I read this recently. It was in a book that im not going to name because i dont want anyone else to suffer the mix of emotions i did when reading it.
T. S. W in a letter to The Sunday Times in January 1965:
I take it you already know
Of tough and bough and cough and dough?
Others may stumble, but not you,
On hiccough, thorough, laugh and through.
Well done! And now you wish perhaps,
To learn of less familiar traps?
Beware of heard, a dreadful word,
That looks like beard and sounds like bird,
And dead: it’s said like bed, not bead –
For goodness’ sake don’t call it deed!
Watch out for meat and great and threat
(They rhyme with suit and straight and debt)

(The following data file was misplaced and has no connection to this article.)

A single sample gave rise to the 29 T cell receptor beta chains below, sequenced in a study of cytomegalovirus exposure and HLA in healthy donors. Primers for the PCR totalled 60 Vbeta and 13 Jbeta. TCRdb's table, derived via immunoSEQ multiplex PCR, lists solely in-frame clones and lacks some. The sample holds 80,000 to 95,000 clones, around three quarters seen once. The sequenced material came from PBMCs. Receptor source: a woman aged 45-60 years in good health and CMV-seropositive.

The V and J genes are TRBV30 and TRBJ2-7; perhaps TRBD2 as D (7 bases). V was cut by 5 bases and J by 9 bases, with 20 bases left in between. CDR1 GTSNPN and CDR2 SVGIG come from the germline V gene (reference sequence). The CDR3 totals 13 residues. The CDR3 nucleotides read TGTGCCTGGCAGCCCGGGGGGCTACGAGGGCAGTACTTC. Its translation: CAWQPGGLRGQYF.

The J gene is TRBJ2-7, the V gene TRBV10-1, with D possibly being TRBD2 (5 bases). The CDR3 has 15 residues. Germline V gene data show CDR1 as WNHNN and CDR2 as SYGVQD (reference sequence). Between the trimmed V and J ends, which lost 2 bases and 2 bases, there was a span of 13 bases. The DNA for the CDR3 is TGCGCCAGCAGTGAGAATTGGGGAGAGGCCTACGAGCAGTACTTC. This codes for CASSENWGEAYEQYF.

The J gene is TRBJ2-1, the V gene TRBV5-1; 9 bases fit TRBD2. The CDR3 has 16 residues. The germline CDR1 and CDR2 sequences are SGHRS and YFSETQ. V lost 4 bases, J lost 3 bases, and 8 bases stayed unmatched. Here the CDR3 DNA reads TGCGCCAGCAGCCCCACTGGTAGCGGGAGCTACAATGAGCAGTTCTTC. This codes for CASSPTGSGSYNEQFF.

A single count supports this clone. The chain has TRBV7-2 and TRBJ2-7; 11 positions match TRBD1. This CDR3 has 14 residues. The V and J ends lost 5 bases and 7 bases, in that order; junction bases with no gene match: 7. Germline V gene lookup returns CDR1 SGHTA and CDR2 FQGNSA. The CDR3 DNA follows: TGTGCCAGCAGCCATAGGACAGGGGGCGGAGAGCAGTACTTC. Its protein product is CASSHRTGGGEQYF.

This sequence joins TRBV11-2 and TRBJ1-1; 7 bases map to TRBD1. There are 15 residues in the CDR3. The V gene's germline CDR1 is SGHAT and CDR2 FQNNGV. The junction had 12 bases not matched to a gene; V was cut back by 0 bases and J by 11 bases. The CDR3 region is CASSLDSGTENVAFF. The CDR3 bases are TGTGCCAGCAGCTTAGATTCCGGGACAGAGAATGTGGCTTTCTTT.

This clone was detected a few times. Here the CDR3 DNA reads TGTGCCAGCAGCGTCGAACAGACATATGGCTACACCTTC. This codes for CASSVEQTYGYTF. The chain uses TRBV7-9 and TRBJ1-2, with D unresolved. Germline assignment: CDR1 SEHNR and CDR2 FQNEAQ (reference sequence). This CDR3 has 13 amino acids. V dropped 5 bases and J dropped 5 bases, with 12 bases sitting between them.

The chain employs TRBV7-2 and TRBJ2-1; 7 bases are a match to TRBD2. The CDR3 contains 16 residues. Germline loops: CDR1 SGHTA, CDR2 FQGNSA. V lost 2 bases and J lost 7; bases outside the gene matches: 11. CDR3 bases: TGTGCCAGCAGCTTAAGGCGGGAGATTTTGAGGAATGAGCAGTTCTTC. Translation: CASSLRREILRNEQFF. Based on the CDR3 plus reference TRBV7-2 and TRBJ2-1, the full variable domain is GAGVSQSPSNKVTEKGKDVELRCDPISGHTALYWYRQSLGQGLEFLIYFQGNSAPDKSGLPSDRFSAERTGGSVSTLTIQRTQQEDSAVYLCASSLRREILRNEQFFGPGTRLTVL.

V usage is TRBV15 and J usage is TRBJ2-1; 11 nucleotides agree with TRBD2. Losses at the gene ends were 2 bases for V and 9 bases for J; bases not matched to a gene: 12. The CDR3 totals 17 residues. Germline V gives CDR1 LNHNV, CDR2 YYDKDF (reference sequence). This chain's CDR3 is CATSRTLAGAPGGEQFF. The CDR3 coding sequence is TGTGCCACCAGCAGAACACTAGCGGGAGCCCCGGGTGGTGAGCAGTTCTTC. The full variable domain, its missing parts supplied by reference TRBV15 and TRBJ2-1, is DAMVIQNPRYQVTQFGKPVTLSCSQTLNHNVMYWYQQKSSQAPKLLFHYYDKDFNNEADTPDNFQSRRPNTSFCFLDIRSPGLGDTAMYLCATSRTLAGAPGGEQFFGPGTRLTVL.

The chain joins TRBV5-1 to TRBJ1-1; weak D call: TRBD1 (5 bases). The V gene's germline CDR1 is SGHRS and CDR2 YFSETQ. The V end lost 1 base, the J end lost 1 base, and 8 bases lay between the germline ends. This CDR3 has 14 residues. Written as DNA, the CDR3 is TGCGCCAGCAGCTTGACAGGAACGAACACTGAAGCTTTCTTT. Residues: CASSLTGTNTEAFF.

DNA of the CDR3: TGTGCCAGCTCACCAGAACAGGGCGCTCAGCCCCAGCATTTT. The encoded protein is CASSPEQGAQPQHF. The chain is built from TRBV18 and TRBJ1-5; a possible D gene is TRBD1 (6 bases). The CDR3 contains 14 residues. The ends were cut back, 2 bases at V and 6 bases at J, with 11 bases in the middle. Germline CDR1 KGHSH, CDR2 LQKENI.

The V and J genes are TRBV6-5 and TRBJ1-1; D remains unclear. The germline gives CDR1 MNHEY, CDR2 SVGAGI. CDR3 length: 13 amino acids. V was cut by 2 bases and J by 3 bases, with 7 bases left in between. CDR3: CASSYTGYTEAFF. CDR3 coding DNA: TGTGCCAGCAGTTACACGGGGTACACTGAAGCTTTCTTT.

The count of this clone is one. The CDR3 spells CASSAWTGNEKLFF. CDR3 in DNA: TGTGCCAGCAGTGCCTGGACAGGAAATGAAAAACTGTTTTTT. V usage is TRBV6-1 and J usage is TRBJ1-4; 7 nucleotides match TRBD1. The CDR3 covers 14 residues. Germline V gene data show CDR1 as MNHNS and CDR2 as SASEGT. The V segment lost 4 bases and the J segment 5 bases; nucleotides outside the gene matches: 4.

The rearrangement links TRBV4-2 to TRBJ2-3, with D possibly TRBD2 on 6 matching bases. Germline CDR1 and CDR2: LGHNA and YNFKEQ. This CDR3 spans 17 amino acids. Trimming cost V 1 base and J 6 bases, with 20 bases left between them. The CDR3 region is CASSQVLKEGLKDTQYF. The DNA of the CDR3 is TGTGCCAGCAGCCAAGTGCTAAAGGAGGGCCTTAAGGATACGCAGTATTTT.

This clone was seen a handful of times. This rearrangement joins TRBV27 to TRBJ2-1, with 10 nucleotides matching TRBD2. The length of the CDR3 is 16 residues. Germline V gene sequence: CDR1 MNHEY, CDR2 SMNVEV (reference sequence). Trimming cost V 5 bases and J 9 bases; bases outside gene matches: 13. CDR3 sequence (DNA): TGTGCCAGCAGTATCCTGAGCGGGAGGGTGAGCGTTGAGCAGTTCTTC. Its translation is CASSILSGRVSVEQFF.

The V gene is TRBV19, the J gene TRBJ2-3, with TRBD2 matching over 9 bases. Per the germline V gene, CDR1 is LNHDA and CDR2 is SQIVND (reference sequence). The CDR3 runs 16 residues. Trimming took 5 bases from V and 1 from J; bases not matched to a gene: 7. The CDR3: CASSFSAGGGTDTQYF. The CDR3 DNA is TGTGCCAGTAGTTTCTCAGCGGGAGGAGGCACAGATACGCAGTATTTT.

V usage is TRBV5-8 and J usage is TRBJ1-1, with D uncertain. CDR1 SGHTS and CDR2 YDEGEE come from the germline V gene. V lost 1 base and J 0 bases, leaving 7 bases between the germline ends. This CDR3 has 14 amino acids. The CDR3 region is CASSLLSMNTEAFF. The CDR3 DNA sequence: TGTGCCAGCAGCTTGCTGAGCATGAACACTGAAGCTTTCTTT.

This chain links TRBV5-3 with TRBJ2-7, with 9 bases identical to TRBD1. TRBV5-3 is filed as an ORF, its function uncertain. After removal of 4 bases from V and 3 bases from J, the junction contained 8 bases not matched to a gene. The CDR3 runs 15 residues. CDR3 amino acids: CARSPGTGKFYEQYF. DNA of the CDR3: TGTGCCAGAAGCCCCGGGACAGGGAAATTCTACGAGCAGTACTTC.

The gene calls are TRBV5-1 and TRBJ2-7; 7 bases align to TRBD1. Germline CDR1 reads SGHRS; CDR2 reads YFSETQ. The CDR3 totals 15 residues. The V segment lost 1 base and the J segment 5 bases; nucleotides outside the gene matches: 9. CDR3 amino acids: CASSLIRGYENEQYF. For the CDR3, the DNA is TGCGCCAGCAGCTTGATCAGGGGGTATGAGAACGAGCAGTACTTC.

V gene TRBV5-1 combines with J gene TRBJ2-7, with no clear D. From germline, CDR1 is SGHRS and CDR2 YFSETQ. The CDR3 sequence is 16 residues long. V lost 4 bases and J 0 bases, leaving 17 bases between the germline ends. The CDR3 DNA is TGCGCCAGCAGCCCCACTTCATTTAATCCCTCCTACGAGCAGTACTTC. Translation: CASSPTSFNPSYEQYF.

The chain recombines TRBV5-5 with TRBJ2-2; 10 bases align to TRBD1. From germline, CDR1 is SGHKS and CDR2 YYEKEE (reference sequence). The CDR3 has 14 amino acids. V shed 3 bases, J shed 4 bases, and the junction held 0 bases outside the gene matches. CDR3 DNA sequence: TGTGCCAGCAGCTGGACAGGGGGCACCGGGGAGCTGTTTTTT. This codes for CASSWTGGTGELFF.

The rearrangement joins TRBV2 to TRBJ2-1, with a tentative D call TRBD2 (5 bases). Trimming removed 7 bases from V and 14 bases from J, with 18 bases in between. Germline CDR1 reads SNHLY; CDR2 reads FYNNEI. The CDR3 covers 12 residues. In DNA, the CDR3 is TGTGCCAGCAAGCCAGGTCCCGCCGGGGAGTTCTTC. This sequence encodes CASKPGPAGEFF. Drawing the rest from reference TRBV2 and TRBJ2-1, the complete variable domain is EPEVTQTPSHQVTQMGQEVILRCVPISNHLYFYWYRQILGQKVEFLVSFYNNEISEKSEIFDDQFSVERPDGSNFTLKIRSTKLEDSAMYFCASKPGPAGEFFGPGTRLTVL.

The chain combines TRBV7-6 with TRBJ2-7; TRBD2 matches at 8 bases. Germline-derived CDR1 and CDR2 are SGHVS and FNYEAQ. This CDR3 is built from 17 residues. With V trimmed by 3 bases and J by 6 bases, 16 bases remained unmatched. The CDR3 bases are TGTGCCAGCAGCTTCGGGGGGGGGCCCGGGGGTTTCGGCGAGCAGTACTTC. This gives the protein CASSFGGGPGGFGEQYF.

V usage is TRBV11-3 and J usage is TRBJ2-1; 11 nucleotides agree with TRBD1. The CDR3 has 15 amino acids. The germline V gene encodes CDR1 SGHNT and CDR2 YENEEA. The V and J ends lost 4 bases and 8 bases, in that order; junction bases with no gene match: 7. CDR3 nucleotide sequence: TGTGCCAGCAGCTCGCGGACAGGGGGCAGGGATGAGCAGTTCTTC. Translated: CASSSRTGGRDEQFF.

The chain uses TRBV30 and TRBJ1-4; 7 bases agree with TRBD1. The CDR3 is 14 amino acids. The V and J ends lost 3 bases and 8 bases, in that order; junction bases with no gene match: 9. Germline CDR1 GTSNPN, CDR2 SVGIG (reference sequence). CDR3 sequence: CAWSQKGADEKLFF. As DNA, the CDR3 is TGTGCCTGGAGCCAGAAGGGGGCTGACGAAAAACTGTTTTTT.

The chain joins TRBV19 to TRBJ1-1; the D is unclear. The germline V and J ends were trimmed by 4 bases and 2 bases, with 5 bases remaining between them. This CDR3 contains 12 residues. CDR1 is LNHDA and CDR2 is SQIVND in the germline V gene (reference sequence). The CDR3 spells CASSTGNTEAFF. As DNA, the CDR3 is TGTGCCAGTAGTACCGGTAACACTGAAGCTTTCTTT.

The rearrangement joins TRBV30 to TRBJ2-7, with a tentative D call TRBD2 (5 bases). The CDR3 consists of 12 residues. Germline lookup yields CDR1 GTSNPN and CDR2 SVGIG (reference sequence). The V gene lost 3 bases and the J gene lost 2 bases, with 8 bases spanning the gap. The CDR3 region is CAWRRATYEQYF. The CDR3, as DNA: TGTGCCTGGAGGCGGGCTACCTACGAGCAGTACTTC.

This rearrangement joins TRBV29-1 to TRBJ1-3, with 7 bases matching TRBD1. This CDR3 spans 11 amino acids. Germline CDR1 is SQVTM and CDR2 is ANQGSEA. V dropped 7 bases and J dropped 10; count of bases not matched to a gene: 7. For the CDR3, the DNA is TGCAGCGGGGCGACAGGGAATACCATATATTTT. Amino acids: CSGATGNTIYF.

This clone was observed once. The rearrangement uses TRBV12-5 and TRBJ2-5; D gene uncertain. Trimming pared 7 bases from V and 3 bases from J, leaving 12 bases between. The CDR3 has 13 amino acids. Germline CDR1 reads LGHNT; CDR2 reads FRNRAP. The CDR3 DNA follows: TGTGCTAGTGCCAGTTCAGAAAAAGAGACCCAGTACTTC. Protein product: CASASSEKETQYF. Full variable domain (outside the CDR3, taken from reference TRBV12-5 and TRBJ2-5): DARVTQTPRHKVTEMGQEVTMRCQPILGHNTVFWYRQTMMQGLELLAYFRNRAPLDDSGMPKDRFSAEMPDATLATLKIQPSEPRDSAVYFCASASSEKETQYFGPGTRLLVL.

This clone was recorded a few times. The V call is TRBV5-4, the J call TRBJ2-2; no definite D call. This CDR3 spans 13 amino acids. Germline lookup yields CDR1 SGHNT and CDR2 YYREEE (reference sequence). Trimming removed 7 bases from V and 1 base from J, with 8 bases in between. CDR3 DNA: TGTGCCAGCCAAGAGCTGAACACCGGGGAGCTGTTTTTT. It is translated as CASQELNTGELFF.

A moth is not a moth in mother,
Nor both in bother, broth or brother,
And here is not a match for there
Nor dear and fear for bear and pear,
And then there’s dose and rose and lose –
Just look them up – and goose and choose,
And cork and work, and card and ward,
And font and front, and word and sword,
And do and go, and thwart and cart –
Come, come, I’ve hardly made a start!
A dreadful language? Man alive!
I’d mastered it when I was five!
The English language is so cool.
Yes you can label me a nerd for that.